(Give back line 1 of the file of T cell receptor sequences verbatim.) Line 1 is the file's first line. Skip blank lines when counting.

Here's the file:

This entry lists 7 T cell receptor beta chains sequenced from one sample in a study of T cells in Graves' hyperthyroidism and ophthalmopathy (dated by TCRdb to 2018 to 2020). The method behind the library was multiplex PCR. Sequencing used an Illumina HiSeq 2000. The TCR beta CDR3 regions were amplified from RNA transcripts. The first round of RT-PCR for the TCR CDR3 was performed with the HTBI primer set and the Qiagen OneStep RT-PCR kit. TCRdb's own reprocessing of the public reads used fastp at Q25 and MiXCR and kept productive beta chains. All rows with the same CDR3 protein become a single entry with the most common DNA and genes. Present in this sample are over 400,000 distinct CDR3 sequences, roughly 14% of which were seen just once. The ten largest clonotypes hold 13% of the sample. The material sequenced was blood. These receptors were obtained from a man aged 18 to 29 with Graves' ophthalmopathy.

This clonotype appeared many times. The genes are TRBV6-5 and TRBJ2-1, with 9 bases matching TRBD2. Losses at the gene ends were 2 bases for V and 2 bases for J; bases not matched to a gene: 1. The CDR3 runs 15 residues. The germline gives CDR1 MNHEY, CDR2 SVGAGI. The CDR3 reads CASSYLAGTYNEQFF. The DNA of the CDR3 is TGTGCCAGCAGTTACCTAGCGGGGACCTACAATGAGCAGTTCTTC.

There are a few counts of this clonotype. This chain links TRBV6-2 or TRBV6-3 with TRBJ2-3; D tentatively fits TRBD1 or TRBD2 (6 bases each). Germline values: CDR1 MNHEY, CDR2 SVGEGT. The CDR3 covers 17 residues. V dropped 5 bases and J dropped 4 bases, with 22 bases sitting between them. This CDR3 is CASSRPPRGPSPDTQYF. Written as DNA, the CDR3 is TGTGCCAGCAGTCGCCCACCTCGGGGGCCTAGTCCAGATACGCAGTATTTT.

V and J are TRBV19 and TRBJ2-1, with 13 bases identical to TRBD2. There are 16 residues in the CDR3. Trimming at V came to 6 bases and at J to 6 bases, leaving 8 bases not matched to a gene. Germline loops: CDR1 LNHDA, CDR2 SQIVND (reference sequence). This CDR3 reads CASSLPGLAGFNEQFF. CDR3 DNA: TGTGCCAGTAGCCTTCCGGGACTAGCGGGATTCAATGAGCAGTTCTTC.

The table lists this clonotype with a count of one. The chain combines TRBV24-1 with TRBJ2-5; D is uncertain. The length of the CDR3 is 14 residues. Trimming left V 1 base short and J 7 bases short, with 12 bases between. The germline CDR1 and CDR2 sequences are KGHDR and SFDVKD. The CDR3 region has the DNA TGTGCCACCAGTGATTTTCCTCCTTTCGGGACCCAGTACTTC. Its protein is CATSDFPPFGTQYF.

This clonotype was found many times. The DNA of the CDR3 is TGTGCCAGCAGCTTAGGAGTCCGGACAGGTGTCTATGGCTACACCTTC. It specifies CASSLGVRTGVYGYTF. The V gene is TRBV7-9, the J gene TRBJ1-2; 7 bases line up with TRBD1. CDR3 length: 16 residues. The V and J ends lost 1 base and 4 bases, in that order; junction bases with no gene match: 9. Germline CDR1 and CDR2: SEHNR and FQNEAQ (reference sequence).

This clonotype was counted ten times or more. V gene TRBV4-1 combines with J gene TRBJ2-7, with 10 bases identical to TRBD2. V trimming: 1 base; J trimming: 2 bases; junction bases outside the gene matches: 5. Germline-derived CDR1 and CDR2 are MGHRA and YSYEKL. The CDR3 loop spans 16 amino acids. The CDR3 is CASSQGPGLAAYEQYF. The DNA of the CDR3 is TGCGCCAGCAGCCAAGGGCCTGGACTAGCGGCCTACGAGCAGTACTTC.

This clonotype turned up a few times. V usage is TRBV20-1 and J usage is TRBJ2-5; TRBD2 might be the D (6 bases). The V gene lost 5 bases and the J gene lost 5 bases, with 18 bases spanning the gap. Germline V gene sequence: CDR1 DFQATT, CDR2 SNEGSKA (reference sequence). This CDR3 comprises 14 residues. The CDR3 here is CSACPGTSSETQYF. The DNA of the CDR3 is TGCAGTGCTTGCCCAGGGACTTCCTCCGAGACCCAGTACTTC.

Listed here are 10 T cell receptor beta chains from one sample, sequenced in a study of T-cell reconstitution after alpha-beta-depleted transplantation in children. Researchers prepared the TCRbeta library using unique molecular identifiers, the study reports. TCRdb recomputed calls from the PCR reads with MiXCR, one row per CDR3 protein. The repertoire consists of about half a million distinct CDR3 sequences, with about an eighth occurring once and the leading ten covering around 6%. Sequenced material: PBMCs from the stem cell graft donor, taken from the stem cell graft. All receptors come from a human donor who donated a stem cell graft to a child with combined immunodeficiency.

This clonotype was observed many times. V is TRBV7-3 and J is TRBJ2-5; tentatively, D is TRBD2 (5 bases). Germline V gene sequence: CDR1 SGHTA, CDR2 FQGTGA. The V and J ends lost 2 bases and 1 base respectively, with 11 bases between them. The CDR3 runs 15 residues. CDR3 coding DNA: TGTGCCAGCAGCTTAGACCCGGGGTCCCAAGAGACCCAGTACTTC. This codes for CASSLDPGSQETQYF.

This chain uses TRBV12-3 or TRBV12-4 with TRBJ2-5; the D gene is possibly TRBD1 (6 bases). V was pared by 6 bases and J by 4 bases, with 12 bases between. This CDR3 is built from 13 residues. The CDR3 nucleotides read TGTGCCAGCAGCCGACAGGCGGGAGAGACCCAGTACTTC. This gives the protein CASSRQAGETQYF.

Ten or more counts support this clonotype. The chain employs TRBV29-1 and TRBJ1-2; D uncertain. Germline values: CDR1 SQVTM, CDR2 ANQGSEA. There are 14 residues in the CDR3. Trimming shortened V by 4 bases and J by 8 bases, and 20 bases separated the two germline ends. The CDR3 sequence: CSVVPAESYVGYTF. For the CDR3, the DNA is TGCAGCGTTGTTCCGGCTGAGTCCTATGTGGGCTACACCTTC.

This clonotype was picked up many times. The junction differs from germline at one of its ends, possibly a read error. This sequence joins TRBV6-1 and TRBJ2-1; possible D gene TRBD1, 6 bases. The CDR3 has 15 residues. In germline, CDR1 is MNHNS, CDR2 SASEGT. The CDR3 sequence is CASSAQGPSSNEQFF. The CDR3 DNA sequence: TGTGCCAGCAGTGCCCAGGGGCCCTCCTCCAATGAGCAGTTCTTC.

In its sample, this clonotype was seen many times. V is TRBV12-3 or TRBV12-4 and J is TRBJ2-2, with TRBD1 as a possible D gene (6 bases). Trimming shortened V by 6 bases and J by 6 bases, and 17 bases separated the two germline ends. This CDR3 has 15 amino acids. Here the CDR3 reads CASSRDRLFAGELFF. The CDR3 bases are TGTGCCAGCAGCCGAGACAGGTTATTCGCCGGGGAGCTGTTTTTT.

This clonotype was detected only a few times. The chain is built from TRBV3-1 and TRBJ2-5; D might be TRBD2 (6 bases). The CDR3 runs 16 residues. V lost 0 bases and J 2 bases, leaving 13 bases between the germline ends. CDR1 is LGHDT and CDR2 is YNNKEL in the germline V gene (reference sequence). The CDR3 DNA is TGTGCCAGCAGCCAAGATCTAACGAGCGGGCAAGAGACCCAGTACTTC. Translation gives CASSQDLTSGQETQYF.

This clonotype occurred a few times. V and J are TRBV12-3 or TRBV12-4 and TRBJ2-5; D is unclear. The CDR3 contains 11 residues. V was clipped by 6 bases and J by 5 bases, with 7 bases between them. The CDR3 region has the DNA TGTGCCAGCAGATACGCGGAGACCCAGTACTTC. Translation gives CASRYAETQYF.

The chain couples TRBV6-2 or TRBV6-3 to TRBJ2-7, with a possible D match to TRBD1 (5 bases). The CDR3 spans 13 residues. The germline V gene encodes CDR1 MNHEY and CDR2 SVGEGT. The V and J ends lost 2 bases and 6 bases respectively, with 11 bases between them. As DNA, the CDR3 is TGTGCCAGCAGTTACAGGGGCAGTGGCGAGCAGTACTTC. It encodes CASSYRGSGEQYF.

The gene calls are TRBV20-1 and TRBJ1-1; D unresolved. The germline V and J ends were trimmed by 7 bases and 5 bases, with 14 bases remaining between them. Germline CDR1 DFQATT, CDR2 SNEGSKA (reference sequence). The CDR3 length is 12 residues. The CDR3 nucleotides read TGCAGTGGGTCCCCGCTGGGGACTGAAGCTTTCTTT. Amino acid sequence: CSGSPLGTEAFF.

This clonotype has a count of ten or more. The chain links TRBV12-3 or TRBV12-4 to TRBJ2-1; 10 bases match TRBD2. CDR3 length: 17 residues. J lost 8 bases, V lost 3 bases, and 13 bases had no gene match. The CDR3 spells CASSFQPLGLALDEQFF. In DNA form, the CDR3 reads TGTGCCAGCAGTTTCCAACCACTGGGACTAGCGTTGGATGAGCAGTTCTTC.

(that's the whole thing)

This entry lists 7 T cell receptor beta chains sequenced from one sample in a study of T cells in Graves' hyperthyroidism and ophthalmopathy (dated by TCRdb to 2018 to 2020). The method behind the library was multiplex PCR. Sequencing used an Illumina HiSeq 2000. The TCR beta CDR3 regions were amplified from RNA transcripts. The first round of RT-PCR for the TCR CDR3 was performed with the HTBI primer set and the Qiagen OneStep RT-PCR kit. TCRdb's own reprocessing of the public reads used fastp at Q25 and MiXCR and kept productive beta chains. All rows with the same CDR3 protein become a single entry with the most common DNA and genes. Present in this sample are over 400,000 distinct CDR3 sequences, roughly 14% of which were seen just once. The ten largest clonotypes hold 13% of the sample. The material sequenced was blood. These receptors were obtained from a man aged 18 to 29 with Graves' ophthalmopathy.